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Saturday, Nov. 18, 2017
Cuculick learns to smash a ball without a bat
2017-11-14
by Randy Pascal

The natural athleticism of Tyrus Cuculick was evident on the ball diamonds from his very early years. And though his sport of choice would change through his high school career at Lasalle Secondary, it was that very same raw talent that would draw the Nipissing Lakers men’s volleyball to the Sudbury native, mutually committing to each other for the fall of 2018.

Court sports were clearly not the first stop for the eldest of two children in the family. “My dad was big on baseball and kind of got me into it, and any kid in Sudbury wants to play hockey when they are younger,” recalled Cuculick. “I kind of got over hockey around 12 or 13 and got more into baseball.”

Yet even as other identified the latent skill-set that could be developed were he to narrow his focus, Cuculick would continue to eschew sport specific specialization, at least for a few more years.

“I just wanted to play all high school sports, which is kind of when I really got introduced to volleyball,” he said. “Honestly, I didn’t start to really, really like volleyball until grade 10, halfway through the season. I was the tallest grade nine and we needed a middle, so I think I was just kind of put on the court. By halfway through grade ten, I was getting a little better and could actually hit the ball.”

This diamond in the rough needed a little polishing, and who better to do it than the man who has found a way to transform even the most recreational of elementary athlete foundations into contenders to city championships.

“I really didn’t know how to do anything,” said Cuculick. “Thank god I had “Mr B” (Dale Beausoleil), or else I still probably wouldn’t know to do most of the things. The coordination and arm swing came fairly naturally, but all of the rest, I really had to work on.”

“In grade 10 and 11, I really didn’t have the best court smarts,” Cuculick continued. “That was the hardest thing to learn. Volleyball is one of those sports where I find you have to have a really good sense of sports in general to know what’s going on, to be able to fix things on the spot. That’s really starting to come now.”

As is so often the case, confidence and increased comfort in any given sport often gives way type of attention and feedback that provides this snowball with the momentum that the builds upon itself. “Honestly, I didn’t think I had a chance to go anywhere in volleyball until the Nipissing tournament last year,” said Cuculick.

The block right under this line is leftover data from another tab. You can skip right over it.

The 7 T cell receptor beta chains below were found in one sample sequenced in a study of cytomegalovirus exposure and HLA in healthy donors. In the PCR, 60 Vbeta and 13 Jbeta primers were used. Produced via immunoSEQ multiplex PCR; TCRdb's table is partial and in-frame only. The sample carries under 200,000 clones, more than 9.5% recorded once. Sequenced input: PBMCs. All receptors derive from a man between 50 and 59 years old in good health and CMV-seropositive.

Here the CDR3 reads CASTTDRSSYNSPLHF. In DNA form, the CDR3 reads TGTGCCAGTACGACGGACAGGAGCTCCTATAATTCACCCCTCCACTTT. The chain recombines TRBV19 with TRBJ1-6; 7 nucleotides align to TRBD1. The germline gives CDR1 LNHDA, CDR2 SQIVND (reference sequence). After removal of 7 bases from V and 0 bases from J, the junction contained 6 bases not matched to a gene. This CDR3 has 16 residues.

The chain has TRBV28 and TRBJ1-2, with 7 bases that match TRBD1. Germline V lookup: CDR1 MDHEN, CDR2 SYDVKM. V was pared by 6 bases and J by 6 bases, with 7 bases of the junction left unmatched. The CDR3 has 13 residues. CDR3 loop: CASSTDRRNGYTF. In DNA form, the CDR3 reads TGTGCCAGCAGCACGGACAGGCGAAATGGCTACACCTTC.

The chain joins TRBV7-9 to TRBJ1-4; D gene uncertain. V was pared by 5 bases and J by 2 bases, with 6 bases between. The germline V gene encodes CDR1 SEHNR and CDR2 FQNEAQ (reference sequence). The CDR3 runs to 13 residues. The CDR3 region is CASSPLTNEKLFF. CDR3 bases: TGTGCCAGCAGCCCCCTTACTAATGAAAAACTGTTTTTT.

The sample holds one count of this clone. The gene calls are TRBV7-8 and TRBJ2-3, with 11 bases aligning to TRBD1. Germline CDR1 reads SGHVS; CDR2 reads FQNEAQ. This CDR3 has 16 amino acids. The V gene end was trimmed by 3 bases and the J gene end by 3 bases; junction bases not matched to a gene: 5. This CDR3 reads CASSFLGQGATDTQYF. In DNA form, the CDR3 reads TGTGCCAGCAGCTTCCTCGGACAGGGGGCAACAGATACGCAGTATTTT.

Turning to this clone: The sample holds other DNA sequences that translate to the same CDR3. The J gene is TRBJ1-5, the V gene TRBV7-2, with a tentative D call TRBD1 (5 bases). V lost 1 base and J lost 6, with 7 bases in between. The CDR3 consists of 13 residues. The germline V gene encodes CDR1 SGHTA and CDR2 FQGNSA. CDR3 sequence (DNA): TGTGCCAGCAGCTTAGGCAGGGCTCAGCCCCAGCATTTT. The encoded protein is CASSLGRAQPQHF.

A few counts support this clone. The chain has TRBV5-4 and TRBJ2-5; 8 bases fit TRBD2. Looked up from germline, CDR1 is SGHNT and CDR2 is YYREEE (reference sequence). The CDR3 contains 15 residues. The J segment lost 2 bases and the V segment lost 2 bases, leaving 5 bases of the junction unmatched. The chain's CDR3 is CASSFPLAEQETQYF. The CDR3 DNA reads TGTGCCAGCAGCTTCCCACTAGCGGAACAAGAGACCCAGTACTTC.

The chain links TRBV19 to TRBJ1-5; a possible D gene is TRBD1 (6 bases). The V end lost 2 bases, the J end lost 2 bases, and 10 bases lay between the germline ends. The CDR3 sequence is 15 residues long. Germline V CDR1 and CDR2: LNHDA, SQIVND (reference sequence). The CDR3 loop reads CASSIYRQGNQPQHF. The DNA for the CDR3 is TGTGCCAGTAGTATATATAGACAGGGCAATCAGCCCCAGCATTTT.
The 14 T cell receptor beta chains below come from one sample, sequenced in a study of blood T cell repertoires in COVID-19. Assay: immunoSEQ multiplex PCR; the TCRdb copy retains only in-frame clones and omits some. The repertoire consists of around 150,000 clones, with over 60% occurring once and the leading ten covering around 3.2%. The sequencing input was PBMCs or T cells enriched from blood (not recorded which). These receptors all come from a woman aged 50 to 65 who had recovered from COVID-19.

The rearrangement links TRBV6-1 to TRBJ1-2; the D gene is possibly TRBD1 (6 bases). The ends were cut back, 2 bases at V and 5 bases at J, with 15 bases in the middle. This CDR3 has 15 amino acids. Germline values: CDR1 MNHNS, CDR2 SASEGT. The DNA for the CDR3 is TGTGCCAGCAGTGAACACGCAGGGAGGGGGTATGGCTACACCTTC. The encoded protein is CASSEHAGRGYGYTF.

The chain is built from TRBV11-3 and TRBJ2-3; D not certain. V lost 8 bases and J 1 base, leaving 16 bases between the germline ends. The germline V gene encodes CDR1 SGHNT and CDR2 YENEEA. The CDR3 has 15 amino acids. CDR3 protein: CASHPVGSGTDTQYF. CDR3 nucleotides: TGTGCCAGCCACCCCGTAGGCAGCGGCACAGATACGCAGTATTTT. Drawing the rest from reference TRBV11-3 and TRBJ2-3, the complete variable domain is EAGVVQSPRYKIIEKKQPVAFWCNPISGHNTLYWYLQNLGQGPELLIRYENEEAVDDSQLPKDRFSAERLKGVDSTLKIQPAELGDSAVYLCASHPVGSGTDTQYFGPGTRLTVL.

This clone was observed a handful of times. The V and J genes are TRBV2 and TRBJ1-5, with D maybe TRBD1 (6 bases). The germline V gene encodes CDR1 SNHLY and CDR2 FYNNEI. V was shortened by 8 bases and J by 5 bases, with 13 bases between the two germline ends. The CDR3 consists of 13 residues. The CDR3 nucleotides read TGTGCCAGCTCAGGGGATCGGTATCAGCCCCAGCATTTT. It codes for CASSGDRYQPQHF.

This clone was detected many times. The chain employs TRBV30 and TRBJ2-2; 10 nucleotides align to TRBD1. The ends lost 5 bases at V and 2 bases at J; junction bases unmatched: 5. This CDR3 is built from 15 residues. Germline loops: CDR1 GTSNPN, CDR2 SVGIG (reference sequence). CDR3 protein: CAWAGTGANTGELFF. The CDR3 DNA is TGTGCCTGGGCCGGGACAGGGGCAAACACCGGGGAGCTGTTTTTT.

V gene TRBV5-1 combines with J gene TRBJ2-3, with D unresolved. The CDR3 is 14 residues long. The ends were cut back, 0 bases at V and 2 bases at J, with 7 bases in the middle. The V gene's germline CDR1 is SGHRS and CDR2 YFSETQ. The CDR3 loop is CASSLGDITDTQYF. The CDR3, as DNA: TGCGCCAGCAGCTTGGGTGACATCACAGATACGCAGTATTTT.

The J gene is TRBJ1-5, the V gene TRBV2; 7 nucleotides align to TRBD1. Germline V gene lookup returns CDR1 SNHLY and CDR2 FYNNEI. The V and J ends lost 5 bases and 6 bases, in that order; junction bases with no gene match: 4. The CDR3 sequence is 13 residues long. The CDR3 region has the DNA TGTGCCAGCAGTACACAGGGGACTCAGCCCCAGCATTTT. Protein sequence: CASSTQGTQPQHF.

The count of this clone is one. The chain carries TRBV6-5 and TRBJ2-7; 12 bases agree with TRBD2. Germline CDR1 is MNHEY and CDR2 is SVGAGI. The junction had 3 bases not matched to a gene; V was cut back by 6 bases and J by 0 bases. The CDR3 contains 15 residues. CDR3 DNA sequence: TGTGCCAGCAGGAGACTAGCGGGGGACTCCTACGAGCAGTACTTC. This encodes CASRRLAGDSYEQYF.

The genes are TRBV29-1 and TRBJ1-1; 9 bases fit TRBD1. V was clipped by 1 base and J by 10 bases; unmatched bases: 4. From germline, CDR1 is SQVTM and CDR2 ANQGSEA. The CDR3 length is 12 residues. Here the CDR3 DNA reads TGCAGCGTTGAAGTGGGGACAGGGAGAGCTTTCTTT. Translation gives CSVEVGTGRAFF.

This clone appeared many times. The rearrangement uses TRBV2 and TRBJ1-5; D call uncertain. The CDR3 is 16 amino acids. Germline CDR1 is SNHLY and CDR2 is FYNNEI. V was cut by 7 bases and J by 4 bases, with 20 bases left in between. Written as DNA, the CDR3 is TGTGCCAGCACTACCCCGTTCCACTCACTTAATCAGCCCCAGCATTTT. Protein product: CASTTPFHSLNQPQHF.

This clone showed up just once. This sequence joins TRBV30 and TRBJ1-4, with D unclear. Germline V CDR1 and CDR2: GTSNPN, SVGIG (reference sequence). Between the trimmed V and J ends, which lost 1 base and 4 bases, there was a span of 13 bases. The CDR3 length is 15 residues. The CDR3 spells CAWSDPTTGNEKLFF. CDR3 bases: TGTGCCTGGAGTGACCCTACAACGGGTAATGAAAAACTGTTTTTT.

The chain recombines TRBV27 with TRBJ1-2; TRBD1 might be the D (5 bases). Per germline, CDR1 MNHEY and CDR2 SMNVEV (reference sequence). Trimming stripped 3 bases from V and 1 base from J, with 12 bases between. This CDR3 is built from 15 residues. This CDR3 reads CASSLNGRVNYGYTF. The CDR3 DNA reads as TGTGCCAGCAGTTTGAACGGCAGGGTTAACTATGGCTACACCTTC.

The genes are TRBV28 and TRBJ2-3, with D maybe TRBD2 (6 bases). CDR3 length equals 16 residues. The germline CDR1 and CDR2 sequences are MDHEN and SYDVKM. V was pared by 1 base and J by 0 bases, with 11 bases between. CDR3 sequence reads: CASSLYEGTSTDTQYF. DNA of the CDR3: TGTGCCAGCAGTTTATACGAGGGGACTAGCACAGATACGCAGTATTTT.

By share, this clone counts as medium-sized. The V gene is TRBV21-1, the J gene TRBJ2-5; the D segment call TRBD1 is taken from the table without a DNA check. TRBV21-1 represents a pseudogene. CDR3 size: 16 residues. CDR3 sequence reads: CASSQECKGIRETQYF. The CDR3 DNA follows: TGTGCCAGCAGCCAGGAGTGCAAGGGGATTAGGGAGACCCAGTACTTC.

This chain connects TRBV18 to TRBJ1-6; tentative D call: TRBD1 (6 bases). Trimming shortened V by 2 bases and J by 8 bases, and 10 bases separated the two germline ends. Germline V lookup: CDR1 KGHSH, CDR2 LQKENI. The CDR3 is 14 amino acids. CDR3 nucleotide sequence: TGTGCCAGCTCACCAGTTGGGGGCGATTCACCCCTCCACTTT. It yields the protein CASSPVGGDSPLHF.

“The (Nipissing) coach talked to me a little bit, said he liked what he saw, but there were some things I needed to work on this year. He saw me play as a middle, but he saw the natural arm swing, so he knew I could transition to left side. Middles are average 6’6” – I’m 6’3” with shoes,” Cuculick added with a laugh. “I’m even a short left side for university.”

“The biggest push to play university volleyball was convincing (Lasalle coach) Scott (Thomas) to let me play as an outside hitter instead of a middle this year. I would be playing left side at university and that’s what I really needed to work on.” And there was clearly work to be done.

“My defense was really bad last year,” Cuculick acknowledged. “Tt started to come along just after the North Bay tournament this year, that’s when my defense started to click a little bit better. It was a little hard to transition, because you’re in serve receive all the time, and a different spot on defense, but you get used to it after a while.”

“Blocking was probably the easiest thing, because middle is probably the hardest position to block for. Going in hard for my approach, that was something Mr B really pushed me hard on the left side. Serve receive and defense is hard in any position, but especially at left side, because you’re stuck in serve receive the whole time.”

“Once I started getting repetitions, that’s when I thought I had a good chance of playing university.” Spurred on by the support of former teammate and current Dalhousie Tiger Jeffrey Walton, Cuculick dedicated himself to volleyball, soaring to the level as the most feared hitter in the SDSSAA loop this fall, the leader of a Lancers team looking to make a third straight trip to OFSAA.

“If not for Jeff convincing me to play senior in grade ten, I don’t think I would have considered playing post-secondary,” said Cuculick. “He and Mr B really got me more involved in the game.” It all came together just a few weeks ago, as the former ball player completed the latest phase of his transition to an athlete who doesn’t need a bat in his hand to smack the heck out of a ball.

“The Nipissing coach started to pursue me a little more this year at the tournament,” noted Cuculick. “He had a Letter of Intent written up already, he was ready to go. He gave me an offer and I couldn’t say no, I had to accept it.”

Science North
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